London West, UK - Lulled into a false sense of ceramic security by the fact my mum had a Belfast sink in her back garden (don't most mums?!), I was expecting a kitchen sink to be one of the easiest things to source. I would have taken my mum's, but she is saving it for her own renovation and I decided to go for something much smaller. Sure, I could have bought new, but the sink sets the character so I was adamant it had to be old and kept searching. I finally found a bargain Armitage Shanks (Butler) sink by calling local yards on the SalvoWEB Directory. If like me, you are interested in a salvaged sink and don't know your Belfast from your Butler, here is a quick lesson I could have done with earlier.
Traditionally used by Butlers, the name 'Belfast' distinguishes Butler sinks originally made and used in Belfast as they have a built-in overflow due to the fact that fresh water was readily available in Belfast in the late 18th Century. Whereas in London, 'Butler' sinks were designed without an overflow so as not to waste any of the fresh water which had to be gathered from deep wells.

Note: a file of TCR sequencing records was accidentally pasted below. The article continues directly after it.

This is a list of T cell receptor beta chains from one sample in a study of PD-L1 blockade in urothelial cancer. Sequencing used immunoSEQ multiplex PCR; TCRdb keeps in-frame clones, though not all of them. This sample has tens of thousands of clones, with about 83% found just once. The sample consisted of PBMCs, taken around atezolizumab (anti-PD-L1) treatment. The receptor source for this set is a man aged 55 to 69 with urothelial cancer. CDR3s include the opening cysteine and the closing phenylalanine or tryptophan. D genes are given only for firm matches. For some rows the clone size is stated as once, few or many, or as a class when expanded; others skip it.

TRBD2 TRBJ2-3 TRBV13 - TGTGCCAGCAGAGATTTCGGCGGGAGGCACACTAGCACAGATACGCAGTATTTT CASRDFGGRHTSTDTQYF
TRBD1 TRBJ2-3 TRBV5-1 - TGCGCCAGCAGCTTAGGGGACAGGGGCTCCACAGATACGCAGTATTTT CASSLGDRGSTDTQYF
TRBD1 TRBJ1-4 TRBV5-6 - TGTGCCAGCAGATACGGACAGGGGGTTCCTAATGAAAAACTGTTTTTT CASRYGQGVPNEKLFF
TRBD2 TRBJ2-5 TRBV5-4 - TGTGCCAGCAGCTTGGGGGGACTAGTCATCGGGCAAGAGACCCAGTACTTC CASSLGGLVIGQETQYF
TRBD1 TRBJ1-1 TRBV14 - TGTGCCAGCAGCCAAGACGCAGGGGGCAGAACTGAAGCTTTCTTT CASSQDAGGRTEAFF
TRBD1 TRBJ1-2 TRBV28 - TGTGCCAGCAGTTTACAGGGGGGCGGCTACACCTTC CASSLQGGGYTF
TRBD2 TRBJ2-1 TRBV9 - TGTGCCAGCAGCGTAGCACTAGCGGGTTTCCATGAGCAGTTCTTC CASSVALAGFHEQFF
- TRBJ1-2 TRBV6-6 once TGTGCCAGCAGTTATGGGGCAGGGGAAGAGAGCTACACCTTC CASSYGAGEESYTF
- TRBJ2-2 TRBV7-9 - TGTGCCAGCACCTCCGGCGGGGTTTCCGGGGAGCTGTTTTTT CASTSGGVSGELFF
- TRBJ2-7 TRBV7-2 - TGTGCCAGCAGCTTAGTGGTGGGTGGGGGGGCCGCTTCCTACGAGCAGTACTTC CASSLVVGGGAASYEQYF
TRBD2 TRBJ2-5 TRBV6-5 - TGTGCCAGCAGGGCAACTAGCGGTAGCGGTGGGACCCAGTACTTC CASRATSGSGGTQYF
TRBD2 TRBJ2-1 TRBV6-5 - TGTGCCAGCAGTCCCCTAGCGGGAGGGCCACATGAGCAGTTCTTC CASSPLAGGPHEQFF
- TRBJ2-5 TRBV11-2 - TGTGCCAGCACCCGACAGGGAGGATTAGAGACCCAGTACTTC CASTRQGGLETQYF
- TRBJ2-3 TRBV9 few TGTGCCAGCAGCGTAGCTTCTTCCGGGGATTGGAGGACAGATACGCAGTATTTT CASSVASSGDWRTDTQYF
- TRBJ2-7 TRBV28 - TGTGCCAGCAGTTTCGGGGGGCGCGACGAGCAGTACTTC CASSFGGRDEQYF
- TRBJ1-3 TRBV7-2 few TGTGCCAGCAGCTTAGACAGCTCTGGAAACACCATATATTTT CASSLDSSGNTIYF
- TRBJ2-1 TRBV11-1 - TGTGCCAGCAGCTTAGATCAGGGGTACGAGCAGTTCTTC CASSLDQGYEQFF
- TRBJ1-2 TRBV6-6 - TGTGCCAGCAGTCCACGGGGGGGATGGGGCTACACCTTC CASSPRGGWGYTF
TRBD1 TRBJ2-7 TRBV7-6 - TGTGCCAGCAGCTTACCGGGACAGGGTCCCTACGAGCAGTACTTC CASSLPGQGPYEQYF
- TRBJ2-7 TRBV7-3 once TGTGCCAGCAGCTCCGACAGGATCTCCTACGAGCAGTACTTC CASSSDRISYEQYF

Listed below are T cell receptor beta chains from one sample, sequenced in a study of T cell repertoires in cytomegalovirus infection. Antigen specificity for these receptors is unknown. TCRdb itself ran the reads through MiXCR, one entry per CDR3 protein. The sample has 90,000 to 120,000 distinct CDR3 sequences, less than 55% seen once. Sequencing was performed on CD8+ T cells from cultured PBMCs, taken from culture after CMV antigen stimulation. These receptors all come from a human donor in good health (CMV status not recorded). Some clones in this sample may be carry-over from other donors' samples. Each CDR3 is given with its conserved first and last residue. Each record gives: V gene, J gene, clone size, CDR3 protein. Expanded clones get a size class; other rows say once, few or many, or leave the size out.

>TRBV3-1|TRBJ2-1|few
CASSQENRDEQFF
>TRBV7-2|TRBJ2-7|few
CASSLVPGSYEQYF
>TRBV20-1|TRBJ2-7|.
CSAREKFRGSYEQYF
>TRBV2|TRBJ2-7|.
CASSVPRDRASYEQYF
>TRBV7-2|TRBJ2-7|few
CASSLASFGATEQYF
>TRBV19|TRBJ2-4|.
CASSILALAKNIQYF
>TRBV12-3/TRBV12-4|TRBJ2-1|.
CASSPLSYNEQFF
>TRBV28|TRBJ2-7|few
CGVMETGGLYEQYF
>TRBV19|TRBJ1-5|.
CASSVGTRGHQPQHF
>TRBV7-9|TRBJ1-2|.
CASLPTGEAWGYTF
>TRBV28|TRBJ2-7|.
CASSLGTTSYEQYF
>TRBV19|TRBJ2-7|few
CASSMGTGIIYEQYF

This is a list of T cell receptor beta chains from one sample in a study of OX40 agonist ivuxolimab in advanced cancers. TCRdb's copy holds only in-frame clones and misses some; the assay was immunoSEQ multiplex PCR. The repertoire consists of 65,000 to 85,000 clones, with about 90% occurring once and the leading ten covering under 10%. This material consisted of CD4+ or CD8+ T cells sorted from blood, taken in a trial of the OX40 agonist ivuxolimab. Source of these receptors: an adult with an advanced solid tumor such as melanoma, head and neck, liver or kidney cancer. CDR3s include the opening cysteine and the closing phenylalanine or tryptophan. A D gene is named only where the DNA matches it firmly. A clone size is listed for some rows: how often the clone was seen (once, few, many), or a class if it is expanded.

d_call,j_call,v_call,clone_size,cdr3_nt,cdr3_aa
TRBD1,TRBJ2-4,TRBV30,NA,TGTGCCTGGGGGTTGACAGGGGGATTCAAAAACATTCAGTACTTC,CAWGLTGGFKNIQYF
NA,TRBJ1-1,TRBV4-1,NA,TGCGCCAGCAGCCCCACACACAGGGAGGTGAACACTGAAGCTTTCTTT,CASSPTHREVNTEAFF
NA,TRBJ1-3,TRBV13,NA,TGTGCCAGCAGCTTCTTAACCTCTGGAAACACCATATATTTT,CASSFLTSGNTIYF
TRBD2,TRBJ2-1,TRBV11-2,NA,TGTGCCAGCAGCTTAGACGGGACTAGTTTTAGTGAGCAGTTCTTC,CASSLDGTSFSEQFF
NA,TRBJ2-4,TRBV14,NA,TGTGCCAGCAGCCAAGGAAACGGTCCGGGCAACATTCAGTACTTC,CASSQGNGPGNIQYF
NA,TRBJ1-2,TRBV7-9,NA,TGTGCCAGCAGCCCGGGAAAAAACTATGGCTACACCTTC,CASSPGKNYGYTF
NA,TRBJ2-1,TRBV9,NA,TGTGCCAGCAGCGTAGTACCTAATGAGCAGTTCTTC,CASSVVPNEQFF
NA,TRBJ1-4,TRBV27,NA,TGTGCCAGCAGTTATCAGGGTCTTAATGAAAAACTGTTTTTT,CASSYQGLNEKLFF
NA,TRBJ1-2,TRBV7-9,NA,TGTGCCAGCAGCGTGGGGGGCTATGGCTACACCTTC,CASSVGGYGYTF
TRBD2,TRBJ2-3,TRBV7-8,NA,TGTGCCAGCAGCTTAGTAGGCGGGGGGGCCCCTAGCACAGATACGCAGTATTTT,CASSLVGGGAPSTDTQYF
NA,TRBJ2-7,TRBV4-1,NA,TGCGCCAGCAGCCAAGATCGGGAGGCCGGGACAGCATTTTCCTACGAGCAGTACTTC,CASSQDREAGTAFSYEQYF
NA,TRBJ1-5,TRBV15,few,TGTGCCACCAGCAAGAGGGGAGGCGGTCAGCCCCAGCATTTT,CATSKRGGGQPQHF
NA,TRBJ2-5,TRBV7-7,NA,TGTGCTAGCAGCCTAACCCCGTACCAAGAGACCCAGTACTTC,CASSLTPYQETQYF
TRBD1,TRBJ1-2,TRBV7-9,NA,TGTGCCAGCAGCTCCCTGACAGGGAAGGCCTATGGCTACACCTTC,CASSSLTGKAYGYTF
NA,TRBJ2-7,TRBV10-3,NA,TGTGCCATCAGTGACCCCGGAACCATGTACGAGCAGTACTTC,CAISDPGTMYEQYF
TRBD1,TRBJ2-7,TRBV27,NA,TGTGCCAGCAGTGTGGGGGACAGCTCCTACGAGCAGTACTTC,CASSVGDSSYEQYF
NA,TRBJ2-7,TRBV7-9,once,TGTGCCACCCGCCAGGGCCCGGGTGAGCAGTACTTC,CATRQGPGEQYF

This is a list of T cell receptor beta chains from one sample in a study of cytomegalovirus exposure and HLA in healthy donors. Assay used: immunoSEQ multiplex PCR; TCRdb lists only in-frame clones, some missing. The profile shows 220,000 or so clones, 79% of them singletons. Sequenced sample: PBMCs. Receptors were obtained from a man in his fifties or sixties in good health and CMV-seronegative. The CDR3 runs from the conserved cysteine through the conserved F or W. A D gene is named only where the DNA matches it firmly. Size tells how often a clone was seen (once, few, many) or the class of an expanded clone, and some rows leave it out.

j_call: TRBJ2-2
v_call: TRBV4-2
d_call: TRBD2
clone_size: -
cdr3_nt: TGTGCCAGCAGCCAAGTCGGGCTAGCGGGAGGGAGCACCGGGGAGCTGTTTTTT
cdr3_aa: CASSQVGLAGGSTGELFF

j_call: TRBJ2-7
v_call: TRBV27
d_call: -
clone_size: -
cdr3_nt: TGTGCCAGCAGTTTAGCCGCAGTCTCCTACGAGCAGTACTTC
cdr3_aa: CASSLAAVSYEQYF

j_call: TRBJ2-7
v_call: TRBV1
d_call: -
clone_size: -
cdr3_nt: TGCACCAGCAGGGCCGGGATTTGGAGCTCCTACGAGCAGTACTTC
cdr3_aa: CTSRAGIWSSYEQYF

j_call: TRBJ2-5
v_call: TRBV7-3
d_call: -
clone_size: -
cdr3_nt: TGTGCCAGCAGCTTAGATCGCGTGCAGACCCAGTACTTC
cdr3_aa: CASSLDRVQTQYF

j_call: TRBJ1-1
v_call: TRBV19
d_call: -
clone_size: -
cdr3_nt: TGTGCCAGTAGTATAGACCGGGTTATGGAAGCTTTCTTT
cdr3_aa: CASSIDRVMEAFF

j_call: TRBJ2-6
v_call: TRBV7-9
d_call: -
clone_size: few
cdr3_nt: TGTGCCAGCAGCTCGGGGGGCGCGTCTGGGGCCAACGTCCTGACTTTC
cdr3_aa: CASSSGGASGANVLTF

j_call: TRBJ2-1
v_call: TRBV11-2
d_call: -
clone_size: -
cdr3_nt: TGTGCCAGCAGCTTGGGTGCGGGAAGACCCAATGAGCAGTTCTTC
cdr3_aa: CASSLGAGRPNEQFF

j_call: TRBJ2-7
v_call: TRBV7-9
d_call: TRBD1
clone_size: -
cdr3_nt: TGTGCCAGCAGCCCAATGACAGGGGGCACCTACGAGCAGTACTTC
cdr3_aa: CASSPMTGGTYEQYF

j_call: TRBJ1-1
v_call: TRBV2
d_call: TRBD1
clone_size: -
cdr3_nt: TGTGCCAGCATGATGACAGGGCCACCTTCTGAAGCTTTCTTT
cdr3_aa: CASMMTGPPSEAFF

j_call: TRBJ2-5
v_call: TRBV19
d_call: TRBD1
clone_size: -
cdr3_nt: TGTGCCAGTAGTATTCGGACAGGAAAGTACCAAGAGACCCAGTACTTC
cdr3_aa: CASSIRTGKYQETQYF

Style Salvo's find is an Armitage Shanks sink shown with a reclaimed worktop from Source Antiques with taps from Catchpole & Rye.
Many architectural salvage yards supply reclaimed sinks so check the SalvoWEB home page links or the Salvo directory to find your own Butler or Belfast or see the For Sale page and search sink.
For more reclaimed renovation delights see the link below to follow the Style Salvo blog.
Source Antiques Ltd
Catchpole & Rye
SalvoWEB For Sale
Story Type: Feature